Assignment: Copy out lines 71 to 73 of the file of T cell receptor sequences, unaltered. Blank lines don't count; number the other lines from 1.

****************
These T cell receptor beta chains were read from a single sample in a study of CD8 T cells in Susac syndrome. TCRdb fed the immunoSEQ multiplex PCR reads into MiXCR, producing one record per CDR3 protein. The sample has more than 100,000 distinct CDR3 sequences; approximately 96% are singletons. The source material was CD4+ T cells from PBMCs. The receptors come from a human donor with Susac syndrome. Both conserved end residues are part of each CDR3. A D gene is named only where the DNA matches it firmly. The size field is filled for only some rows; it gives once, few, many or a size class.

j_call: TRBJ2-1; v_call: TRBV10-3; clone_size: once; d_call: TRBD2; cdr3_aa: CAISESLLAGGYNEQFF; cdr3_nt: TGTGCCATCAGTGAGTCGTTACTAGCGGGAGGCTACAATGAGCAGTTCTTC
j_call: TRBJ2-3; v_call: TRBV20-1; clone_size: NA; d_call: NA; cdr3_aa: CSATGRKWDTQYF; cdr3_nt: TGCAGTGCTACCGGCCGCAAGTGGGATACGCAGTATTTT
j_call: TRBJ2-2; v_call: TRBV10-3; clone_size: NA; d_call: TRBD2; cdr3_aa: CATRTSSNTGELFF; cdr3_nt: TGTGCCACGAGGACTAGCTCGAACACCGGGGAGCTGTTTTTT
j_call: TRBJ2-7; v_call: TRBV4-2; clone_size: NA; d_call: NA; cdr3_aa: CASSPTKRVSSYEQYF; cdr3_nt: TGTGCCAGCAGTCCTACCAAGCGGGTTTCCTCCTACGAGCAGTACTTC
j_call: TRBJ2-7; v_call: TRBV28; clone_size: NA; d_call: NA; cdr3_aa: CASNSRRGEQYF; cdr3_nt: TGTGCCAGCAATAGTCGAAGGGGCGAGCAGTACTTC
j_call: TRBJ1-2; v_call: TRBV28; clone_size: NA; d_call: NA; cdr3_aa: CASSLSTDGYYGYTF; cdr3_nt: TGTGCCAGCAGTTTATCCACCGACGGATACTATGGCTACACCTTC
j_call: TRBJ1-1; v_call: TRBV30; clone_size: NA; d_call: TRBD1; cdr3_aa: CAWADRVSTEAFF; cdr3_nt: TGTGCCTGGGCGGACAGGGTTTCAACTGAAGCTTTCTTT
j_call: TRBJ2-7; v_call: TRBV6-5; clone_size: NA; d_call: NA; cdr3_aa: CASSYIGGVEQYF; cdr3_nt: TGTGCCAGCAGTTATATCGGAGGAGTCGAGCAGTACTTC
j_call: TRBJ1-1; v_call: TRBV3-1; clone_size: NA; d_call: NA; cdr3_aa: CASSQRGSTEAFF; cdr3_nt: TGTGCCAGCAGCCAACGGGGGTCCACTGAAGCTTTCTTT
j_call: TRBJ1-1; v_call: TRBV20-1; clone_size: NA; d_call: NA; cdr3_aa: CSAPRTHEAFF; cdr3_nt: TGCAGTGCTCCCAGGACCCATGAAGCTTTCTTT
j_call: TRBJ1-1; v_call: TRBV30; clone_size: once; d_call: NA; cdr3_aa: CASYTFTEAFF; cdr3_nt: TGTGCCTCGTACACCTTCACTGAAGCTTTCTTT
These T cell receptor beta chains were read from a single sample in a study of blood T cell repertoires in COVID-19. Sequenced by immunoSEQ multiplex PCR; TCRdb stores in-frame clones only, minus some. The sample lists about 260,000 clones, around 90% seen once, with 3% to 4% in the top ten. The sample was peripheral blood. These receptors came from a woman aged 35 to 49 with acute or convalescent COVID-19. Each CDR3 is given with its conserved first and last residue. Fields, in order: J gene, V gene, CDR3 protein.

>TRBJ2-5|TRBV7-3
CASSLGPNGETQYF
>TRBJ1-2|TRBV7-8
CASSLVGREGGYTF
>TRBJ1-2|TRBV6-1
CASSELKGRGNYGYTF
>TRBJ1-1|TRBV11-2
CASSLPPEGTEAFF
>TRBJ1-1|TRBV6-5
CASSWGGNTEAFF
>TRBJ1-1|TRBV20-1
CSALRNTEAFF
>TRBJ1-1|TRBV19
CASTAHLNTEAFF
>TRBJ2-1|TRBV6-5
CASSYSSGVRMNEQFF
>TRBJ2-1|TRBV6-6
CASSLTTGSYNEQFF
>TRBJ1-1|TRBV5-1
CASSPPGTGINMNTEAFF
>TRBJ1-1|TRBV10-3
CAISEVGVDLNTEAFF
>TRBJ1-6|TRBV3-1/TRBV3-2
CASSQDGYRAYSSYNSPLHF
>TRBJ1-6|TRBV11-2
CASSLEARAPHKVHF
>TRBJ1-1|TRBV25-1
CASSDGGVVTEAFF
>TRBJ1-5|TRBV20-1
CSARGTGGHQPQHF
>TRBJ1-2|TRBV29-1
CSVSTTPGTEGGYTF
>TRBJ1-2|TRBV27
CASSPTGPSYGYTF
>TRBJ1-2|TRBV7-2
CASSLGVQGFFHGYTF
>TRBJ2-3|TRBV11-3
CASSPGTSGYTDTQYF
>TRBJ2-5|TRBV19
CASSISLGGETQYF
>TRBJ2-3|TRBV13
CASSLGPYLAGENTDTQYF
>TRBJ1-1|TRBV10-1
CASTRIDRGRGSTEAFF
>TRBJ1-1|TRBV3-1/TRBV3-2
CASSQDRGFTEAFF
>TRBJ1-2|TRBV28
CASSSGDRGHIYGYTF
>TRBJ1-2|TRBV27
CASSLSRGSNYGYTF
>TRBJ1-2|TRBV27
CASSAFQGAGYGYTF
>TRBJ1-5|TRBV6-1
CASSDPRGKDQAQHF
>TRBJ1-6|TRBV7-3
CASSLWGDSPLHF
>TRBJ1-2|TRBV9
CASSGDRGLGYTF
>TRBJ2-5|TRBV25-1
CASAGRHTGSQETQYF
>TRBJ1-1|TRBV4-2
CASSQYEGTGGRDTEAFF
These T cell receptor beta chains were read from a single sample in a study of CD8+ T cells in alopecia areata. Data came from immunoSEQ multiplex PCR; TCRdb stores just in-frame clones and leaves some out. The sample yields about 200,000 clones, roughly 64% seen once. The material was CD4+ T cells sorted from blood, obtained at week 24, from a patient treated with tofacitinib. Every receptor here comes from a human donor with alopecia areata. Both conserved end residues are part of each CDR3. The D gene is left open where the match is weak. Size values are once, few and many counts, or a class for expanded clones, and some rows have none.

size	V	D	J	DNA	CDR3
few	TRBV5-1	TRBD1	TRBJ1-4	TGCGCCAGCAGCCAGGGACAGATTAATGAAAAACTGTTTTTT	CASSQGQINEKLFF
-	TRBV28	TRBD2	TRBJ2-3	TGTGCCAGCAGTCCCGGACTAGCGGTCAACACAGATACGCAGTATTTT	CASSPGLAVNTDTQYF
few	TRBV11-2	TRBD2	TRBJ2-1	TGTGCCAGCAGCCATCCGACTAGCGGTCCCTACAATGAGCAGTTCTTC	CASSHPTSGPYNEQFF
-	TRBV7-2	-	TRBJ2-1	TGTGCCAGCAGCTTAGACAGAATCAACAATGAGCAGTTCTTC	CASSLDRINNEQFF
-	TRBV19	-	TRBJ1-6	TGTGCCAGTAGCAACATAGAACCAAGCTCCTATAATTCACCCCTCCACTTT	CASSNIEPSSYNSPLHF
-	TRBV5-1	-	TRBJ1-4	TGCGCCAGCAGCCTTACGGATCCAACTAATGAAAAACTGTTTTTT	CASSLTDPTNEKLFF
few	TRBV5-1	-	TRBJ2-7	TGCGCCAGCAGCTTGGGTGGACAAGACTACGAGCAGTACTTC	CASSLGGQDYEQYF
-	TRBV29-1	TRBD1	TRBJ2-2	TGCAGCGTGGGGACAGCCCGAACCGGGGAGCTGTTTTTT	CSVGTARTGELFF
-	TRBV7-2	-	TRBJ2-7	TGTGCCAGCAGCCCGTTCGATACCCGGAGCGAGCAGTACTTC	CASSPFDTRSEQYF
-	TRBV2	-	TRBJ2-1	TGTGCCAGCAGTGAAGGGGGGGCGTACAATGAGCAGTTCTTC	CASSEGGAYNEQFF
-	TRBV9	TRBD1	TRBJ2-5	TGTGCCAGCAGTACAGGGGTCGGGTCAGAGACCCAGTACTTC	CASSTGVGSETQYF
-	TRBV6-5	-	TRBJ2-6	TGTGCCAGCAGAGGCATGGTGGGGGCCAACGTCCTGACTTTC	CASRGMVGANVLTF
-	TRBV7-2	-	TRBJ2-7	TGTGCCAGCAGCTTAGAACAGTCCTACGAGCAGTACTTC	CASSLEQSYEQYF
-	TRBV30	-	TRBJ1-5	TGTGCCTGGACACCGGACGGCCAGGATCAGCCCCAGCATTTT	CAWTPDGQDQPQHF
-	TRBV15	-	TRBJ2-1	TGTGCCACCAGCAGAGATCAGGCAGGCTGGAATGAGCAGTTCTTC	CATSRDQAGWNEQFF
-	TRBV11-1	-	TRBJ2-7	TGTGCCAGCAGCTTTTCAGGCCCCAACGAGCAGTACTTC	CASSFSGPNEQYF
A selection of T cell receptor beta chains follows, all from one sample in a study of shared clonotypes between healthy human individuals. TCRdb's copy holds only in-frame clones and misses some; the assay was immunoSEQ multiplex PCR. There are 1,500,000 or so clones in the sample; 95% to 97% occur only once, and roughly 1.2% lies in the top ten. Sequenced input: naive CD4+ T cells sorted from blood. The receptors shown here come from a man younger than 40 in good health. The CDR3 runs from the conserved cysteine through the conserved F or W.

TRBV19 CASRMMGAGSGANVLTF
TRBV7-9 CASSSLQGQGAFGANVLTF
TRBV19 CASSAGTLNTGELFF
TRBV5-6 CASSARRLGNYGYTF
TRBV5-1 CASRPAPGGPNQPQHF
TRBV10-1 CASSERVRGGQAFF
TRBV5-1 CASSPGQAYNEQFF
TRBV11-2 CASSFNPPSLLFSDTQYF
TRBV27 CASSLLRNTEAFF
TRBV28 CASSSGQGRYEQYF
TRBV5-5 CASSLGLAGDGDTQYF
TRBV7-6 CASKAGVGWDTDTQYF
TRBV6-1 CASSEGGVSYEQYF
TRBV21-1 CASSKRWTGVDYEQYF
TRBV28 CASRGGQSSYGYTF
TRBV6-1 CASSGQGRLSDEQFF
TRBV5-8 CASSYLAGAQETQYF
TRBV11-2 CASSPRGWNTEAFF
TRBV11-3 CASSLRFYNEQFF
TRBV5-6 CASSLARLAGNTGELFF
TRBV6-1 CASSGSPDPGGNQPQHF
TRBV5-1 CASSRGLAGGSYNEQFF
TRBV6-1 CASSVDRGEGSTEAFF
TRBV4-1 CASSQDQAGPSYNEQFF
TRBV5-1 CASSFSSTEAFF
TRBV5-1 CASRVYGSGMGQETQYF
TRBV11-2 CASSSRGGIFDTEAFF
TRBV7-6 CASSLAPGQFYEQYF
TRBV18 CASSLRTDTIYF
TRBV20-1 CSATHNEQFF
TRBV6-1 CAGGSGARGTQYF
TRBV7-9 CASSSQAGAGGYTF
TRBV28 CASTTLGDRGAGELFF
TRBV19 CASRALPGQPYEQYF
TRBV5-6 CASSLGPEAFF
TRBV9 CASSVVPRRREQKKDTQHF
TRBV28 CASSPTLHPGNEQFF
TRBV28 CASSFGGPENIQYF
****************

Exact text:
CASSGDRGLGYTF
>TRBJ2-5|TRBV25-1
CASAGRHTGSQETQYF